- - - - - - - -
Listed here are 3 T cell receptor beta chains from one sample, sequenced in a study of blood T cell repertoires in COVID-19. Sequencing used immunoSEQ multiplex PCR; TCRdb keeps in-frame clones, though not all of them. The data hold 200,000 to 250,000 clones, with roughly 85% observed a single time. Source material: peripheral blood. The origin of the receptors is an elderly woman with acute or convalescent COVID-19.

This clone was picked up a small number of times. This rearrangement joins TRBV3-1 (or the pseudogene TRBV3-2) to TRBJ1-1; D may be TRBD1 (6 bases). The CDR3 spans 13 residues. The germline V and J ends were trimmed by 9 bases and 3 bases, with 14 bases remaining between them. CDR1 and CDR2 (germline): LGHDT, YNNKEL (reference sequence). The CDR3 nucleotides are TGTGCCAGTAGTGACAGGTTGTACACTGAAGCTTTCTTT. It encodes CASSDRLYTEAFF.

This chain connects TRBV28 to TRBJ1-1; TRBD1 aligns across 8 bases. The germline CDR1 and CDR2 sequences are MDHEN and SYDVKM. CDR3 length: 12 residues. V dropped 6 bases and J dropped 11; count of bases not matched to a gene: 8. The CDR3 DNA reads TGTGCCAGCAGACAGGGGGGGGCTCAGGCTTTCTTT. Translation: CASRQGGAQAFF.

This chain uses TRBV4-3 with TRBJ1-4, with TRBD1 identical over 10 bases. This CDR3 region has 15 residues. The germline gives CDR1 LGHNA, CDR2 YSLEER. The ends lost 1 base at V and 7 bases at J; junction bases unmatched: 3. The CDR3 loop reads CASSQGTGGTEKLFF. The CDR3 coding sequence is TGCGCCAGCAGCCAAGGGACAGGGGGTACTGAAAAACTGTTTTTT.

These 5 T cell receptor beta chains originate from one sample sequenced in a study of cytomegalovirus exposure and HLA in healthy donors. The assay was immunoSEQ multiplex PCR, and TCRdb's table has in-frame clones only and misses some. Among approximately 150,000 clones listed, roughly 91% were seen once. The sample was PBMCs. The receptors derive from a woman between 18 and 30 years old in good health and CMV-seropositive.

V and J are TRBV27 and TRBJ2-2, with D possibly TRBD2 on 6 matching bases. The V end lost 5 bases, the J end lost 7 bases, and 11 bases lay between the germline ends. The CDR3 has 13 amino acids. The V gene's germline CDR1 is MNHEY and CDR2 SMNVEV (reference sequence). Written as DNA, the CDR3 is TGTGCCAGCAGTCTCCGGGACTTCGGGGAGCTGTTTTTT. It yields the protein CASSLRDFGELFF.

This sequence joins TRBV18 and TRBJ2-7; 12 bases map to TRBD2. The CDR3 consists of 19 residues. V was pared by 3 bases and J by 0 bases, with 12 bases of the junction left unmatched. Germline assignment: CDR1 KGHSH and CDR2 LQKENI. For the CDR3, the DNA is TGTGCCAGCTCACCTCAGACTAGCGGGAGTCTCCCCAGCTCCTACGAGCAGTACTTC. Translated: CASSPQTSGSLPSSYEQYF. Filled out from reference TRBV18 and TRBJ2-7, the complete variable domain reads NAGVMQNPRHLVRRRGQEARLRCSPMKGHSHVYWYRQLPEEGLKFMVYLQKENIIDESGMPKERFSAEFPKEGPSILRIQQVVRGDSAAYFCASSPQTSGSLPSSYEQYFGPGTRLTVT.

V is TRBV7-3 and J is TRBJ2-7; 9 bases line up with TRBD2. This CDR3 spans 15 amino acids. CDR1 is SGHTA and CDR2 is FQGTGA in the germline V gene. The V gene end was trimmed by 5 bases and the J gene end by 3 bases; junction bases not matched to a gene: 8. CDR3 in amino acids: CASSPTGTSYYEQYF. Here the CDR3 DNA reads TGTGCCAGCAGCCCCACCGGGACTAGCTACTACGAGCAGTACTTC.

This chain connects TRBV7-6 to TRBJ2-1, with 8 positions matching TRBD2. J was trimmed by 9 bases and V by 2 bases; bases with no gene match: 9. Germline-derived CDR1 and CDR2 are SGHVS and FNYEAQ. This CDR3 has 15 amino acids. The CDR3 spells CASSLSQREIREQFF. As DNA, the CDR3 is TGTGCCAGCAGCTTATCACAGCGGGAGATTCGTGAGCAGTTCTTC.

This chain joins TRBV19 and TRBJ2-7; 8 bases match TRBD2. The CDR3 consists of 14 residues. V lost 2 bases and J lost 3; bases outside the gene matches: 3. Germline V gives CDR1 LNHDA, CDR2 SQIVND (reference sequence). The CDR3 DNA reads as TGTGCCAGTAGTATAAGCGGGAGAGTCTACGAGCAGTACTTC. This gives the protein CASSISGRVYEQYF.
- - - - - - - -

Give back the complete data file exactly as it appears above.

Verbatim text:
Listed here are 3 T cell receptor beta chains from one sample, sequenced in a study of blood T cell repertoires in COVID-19. Sequencing used immunoSEQ multiplex PCR; TCRdb keeps in-frame clones, though not all of them. The data hold 200,000 to 250,000 clones, with roughly 85% observed a single time. Source material: peripheral blood. The origin of the receptors is an elderly woman with acute or convalescent COVID-19.

This clone was picked up a small number of times. This rearrangement joins TRBV3-1 (or the pseudogene TRBV3-2) to TRBJ1-1; D may be TRBD1 (6 bases). The CDR3 spans 13 residues. The germline V and J ends were trimmed by 9 bases and 3 bases, with 14 bases remaining between them. CDR1 and CDR2 (germline): LGHDT, YNNKEL (reference sequence). The CDR3 nucleotides are TGTGCCAGTAGTGACAGGTTGTACACTGAAGCTTTCTTT. It encodes CASSDRLYTEAFF.

This chain connects TRBV28 to TRBJ1-1; TRBD1 aligns across 8 bases. The germline CDR1 and CDR2 sequences are MDHEN and SYDVKM. CDR3 length: 12 residues. V dropped 6 bases and J dropped 11; count of bases not matched to a gene: 8. The CDR3 DNA reads TGTGCCAGCAGACAGGGGGGGGCTCAGGCTTTCTTT. Translation: CASRQGGAQAFF.

This chain uses TRBV4-3 with TRBJ1-4, with TRBD1 identical over 10 bases. This CDR3 region has 15 residues. The germline gives CDR1 LGHNA, CDR2 YSLEER. The ends lost 1 base at V and 7 bases at J; junction bases unmatched: 3. The CDR3 loop reads CASSQGTGGTEKLFF. The CDR3 coding sequence is TGCGCCAGCAGCCAAGGGACAGGGGGTACTGAAAAACTGTTTTTT.

These 5 T cell receptor beta chains originate from one sample sequenced in a study of cytomegalovirus exposure and HLA in healthy donors. The assay was immunoSEQ multiplex PCR, and TCRdb's table has in-frame clones only and misses some. Among approximately 150,000 clones listed, roughly 91% were seen once. The sample was PBMCs. The receptors derive from a woman between 18 and 30 years old in good health and CMV-seropositive.

V and J are TRBV27 and TRBJ2-2, with D possibly TRBD2 on 6 matching bases. The V end lost 5 bases, the J end lost 7 bases, and 11 bases lay between the germline ends. The CDR3 has 13 amino acids. The V gene's germline CDR1 is MNHEY and CDR2 SMNVEV (reference sequence). Written as DNA, the CDR3 is TGTGCCAGCAGTCTCCGGGACTTCGGGGAGCTGTTTTTT. It yields the protein CASSLRDFGELFF.

This sequence joins TRBV18 and TRBJ2-7; 12 bases map to TRBD2. The CDR3 consists of 19 residues. V was pared by 3 bases and J by 0 bases, with 12 bases of the junction left unmatched. Germline assignment: CDR1 KGHSH and CDR2 LQKENI. For the CDR3, the DNA is TGTGCCAGCTCACCTCAGACTAGCGGGAGTCTCCCCAGCTCCTACGAGCAGTACTTC. Translated: CASSPQTSGSLPSSYEQYF. Filled out from reference TRBV18 and TRBJ2-7, the complete variable domain reads NAGVMQNPRHLVRRRGQEARLRCSPMKGHSHVYWYRQLPEEGLKFMVYLQKENIIDESGMPKERFSAEFPKEGPSILRIQQVVRGDSAAYFCASSPQTSGSLPSSYEQYFGPGTRLTVT.

V is TRBV7-3 and J is TRBJ2-7; 9 bases line up with TRBD2. This CDR3 spans 15 amino acids. CDR1 is SGHTA and CDR2 is FQGTGA in the germline V gene. The V gene end was trimmed by 5 bases and the J gene end by 3 bases; junction bases not matched to a gene: 8. CDR3 in amino acids: CASSPTGTSYYEQYF. Here the CDR3 DNA reads TGTGCCAGCAGCCCCACCGGGACTAGCTACTACGAGCAGTACTTC.

This chain connects TRBV7-6 to TRBJ2-1, with 8 positions matching TRBD2. J was trimmed by 9 bases and V by 2 bases; bases with no gene match: 9. Germline-derived CDR1 and CDR2 are SGHVS and FNYEAQ. This CDR3 has 15 amino acids. The CDR3 spells CASSLSQREIREQFF. As DNA, the CDR3 is TGTGCCAGCAGCTTATCACAGCGGGAGATTCGTGAGCAGTTCTTC.

This chain joins TRBV19 and TRBJ2-7; 8 bases match TRBD2. The CDR3 consists of 14 residues. V lost 2 bases and J lost 3; bases outside the gene matches: 3. Germline V gives CDR1 LNHDA, CDR2 SQIVND (reference sequence). The CDR3 DNA reads as TGTGCCAGTAGTATAAGCGGGAGAGTCTACGAGCAGTACTTC. This gives the protein CASSISGRVYEQYF.